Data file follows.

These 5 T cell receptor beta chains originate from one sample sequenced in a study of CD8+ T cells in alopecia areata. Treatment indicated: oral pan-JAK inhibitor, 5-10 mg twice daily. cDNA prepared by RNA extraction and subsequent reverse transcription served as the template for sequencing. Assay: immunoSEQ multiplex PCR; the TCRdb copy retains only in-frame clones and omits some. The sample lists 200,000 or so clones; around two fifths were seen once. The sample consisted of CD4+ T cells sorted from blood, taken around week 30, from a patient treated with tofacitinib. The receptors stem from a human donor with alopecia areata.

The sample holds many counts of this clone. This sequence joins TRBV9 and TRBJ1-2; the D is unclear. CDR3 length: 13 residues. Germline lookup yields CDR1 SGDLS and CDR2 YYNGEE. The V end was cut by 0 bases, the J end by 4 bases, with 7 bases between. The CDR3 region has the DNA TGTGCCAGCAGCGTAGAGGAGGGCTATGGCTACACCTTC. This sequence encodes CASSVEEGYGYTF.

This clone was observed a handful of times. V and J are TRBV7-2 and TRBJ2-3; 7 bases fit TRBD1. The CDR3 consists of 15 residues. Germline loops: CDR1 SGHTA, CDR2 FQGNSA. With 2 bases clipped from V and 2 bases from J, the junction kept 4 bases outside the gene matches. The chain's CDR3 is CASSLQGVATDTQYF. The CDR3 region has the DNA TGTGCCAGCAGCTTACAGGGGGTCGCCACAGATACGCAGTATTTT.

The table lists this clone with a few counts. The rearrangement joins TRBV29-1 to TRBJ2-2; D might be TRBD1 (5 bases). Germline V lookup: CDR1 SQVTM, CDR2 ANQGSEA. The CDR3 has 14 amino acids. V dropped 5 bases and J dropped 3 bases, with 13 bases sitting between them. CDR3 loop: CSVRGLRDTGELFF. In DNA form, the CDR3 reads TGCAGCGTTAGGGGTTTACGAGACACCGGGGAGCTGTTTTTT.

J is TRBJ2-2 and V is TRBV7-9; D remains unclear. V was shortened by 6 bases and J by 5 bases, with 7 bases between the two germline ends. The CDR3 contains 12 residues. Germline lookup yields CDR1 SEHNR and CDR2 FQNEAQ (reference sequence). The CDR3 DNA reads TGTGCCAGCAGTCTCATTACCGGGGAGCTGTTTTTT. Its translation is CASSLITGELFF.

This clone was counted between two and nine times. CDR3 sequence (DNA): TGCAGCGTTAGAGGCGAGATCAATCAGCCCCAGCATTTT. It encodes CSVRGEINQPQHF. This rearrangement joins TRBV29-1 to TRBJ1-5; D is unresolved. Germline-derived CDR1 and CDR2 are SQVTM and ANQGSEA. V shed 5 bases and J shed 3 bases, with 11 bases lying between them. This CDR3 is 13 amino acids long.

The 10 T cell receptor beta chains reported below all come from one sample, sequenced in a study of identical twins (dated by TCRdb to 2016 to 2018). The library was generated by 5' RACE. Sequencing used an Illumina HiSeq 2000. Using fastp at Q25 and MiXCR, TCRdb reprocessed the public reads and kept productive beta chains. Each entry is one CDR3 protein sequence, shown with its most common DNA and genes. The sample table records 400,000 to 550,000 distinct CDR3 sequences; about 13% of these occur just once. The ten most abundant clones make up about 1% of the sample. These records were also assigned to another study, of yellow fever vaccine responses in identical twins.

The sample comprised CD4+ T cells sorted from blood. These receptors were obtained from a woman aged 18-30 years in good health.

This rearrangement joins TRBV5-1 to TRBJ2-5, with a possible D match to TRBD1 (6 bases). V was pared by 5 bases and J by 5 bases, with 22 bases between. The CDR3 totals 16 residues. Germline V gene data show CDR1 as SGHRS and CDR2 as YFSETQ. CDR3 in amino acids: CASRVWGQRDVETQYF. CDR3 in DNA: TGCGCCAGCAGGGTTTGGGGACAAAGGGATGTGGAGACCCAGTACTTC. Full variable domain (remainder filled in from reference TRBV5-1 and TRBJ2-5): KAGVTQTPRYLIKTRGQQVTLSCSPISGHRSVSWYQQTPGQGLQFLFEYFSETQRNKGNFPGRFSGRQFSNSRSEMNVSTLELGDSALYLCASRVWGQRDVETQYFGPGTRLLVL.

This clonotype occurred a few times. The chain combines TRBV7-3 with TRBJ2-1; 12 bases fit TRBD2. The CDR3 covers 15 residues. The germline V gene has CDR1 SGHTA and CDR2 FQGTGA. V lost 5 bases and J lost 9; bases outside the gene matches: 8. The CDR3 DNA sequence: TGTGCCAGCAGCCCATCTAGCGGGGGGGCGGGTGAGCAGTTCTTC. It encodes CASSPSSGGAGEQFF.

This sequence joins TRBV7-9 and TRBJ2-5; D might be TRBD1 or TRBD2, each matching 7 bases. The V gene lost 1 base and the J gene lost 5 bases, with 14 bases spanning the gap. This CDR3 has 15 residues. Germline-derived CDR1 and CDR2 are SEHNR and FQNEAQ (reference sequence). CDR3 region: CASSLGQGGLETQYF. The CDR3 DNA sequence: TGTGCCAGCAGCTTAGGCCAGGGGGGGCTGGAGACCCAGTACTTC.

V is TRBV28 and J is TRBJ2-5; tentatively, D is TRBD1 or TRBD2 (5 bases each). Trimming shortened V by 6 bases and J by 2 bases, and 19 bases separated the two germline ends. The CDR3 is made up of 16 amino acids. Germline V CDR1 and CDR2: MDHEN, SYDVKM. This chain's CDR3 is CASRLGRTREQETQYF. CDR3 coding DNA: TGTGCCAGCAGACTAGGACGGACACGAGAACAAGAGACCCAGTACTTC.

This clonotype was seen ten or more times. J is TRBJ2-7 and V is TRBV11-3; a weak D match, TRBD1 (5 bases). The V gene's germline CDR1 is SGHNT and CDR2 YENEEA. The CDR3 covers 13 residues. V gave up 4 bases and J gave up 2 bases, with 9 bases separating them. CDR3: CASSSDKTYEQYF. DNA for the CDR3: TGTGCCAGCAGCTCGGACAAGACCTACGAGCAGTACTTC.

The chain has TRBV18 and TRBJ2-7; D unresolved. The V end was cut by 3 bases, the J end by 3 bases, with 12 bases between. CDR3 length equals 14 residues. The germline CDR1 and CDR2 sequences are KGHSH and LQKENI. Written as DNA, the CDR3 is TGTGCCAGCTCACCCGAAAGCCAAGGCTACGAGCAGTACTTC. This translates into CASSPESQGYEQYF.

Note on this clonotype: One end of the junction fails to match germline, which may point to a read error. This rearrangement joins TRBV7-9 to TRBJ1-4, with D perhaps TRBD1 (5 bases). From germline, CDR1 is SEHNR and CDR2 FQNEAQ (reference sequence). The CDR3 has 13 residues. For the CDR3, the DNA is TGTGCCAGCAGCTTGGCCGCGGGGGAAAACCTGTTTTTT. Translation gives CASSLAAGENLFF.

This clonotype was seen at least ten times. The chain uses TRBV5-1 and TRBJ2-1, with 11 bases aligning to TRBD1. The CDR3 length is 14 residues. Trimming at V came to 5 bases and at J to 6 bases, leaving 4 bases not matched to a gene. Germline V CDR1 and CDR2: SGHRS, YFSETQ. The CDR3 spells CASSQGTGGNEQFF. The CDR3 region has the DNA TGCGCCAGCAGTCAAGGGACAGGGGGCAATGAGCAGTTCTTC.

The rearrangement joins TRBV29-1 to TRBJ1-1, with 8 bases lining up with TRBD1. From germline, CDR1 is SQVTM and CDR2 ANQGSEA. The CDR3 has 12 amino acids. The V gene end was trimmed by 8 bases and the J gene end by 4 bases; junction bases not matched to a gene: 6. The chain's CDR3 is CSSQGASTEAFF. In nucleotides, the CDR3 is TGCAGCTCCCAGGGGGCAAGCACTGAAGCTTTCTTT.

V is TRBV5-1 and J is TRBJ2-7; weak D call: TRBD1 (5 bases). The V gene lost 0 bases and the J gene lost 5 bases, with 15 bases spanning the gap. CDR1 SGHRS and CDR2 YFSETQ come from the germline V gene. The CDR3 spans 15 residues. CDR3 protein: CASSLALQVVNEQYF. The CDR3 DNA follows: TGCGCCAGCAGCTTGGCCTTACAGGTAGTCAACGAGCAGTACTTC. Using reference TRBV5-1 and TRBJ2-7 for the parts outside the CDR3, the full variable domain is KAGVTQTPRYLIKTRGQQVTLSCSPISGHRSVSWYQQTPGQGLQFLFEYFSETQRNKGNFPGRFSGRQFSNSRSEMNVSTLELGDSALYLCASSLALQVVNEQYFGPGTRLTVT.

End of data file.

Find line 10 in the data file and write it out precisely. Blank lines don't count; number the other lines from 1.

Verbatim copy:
This clonotype occurred a few times. The chain combines TRBV7-3 with TRBJ2-1; 12 bases fit TRBD2. The CDR3 covers 15 residues. The germline V gene has CDR1 SGHTA and CDR2 FQGTGA. V lost 5 bases and J lost 9; bases outside the gene matches: 8. The CDR3 DNA sequence: TGTGCCAGCAGCCCATCTAGCGGGGGGGCGGGTGAGCAGTTCTTC. It encodes CASSPSSGGAGEQFF.